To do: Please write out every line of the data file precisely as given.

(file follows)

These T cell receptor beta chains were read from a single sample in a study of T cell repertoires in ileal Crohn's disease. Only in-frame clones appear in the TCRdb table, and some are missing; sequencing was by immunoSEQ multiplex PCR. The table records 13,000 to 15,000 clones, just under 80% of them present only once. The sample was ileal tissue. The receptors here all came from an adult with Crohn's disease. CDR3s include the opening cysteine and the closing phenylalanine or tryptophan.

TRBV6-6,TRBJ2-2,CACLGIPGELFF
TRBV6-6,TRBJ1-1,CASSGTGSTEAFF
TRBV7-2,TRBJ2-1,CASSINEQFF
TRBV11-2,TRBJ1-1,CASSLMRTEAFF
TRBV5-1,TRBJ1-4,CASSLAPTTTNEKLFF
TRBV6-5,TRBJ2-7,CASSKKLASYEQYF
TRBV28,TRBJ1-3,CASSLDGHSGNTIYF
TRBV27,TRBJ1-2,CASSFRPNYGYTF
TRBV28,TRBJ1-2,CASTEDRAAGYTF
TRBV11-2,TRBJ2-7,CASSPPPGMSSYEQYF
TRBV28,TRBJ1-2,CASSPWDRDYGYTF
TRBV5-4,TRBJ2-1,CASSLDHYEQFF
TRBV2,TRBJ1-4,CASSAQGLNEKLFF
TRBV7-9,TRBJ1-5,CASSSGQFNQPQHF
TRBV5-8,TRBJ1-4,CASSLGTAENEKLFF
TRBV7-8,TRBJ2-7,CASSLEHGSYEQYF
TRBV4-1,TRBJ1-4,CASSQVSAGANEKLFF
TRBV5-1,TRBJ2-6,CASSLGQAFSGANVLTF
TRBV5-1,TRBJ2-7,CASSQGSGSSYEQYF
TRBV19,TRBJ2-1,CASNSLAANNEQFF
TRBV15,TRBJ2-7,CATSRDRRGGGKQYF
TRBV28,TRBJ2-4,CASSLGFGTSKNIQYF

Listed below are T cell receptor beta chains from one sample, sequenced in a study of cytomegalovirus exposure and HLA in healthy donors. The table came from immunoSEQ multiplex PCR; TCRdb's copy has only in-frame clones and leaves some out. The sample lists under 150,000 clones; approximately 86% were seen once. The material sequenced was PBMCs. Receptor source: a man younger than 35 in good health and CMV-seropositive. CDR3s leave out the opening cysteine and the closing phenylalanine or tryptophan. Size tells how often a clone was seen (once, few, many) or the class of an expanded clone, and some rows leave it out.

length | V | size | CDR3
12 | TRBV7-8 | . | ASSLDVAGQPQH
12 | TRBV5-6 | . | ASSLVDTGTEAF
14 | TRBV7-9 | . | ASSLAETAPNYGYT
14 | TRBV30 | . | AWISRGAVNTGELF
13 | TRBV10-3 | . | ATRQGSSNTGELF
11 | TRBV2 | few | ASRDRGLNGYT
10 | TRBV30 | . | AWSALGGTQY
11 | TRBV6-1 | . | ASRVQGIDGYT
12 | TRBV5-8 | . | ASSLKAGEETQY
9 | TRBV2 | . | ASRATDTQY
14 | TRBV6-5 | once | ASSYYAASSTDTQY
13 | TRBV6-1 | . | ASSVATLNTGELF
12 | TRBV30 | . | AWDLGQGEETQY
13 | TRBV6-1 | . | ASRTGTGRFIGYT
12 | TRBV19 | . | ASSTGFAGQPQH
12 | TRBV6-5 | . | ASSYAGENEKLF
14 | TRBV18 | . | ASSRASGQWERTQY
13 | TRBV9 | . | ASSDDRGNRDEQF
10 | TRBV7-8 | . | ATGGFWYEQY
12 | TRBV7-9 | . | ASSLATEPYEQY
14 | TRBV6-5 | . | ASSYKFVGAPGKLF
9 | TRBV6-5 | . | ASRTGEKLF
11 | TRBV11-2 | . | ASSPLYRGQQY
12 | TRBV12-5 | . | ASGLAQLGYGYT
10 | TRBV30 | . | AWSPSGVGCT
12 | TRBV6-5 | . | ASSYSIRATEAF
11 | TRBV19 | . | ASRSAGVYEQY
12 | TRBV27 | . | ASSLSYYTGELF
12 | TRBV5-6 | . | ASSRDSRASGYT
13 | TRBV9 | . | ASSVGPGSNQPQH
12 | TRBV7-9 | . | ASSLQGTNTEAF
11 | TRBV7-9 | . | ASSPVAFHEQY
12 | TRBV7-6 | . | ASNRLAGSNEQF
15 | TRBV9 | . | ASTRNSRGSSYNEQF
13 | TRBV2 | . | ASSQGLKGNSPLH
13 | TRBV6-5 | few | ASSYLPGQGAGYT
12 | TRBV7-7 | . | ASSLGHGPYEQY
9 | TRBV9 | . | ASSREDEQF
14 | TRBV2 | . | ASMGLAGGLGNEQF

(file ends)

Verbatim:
These T cell receptor beta chains were read from a single sample in a study of T cell repertoires in ileal Crohn's disease. Only in-frame clones appear in the TCRdb table, and some are missing; sequencing was by immunoSEQ multiplex PCR. The table records 13,000 to 15,000 clones, just under 80% of them present only once. The sample was ileal tissue. The receptors here all came from an adult with Crohn's disease. CDR3s include the opening cysteine and the closing phenylalanine or tryptophan.

TRBV6-6,TRBJ2-2,CACLGIPGELFF
TRBV6-6,TRBJ1-1,CASSGTGSTEAFF
TRBV7-2,TRBJ2-1,CASSINEQFF
TRBV11-2,TRBJ1-1,CASSLMRTEAFF
TRBV5-1,TRBJ1-4,CASSLAPTTTNEKLFF
TRBV6-5,TRBJ2-7,CASSKKLASYEQYF
TRBV28,TRBJ1-3,CASSLDGHSGNTIYF
TRBV27,TRBJ1-2,CASSFRPNYGYTF
TRBV28,TRBJ1-2,CASTEDRAAGYTF
TRBV11-2,TRBJ2-7,CASSPPPGMSSYEQYF
TRBV28,TRBJ1-2,CASSPWDRDYGYTF
TRBV5-4,TRBJ2-1,CASSLDHYEQFF
TRBV2,TRBJ1-4,CASSAQGLNEKLFF
TRBV7-9,TRBJ1-5,CASSSGQFNQPQHF
TRBV5-8,TRBJ1-4,CASSLGTAENEKLFF
TRBV7-8,TRBJ2-7,CASSLEHGSYEQYF
TRBV4-1,TRBJ1-4,CASSQVSAGANEKLFF
TRBV5-1,TRBJ2-6,CASSLGQAFSGANVLTF
TRBV5-1,TRBJ2-7,CASSQGSGSSYEQYF
TRBV19,TRBJ2-1,CASNSLAANNEQFF
TRBV15,TRBJ2-7,CATSRDRRGGGKQYF
TRBV28,TRBJ2-4,CASSLGFGTSKNIQYF

Listed below are T cell receptor beta chains from one sample, sequenced in a study of cytomegalovirus exposure and HLA in healthy donors. The table came from immunoSEQ multiplex PCR; TCRdb's copy has only in-frame clones and leaves some out. The sample lists under 150,000 clones; approximately 86% were seen once. The material sequenced was PBMCs. Receptor source: a man younger than 35 in good health and CMV-seropositive. CDR3s leave out the opening cysteine and the closing phenylalanine or tryptophan. Size tells how often a clone was seen (once, few, many) or the class of an expanded clone, and some rows leave it out.

length | V | size | CDR3
12 | TRBV7-8 | . | ASSLDVAGQPQH
12 | TRBV5-6 | . | ASSLVDTGTEAF
14 | TRBV7-9 | . | ASSLAETAPNYGYT
14 | TRBV30 | . | AWISRGAVNTGELF
13 | TRBV10-3 | . | ATRQGSSNTGELF
11 | TRBV2 | few | ASRDRGLNGYT
10 | TRBV30 | . | AWSALGGTQY
11 | TRBV6-1 | . | ASRVQGIDGYT
12 | TRBV5-8 | . | ASSLKAGEETQY
9 | TRBV2 | . | ASRATDTQY
14 | TRBV6-5 | once | ASSYYAASSTDTQY
13 | TRBV6-1 | . | ASSVATLNTGELF
12 | TRBV30 | . | AWDLGQGEETQY
13 | TRBV6-1 | . | ASRTGTGRFIGYT
12 | TRBV19 | . | ASSTGFAGQPQH
12 | TRBV6-5 | . | ASSYAGENEKLF
14 | TRBV18 | . | ASSRASGQWERTQY
13 | TRBV9 | . | ASSDDRGNRDEQF
10 | TRBV7-8 | . | ATGGFWYEQY
12 | TRBV7-9 | . | ASSLATEPYEQY
14 | TRBV6-5 | . | ASSYKFVGAPGKLF
9 | TRBV6-5 | . | ASRTGEKLF
11 | TRBV11-2 | . | ASSPLYRGQQY
12 | TRBV12-5 | . | ASGLAQLGYGYT
10 | TRBV30 | . | AWSPSGVGCT
12 | TRBV6-5 | . | ASSYSIRATEAF
11 | TRBV19 | . | ASRSAGVYEQY
12 | TRBV27 | . | ASSLSYYTGELF
12 | TRBV5-6 | . | ASSRDSRASGYT
13 | TRBV9 | . | ASSVGPGSNQPQH
12 | TRBV7-9 | . | ASSLQGTNTEAF
11 | TRBV7-9 | . | ASSPVAFHEQY
12 | TRBV7-6 | . | ASNRLAGSNEQF
15 | TRBV9 | . | ASTRNSRGSSYNEQF
13 | TRBV2 | . | ASSQGLKGNSPLH
13 | TRBV6-5 | few | ASSYLPGQGAGYT
12 | TRBV7-7 | . | ASSLGHGPYEQY
9 | TRBV9 | . | ASSREDEQF
14 | TRBV2 | . | ASMGLAGGLGNEQF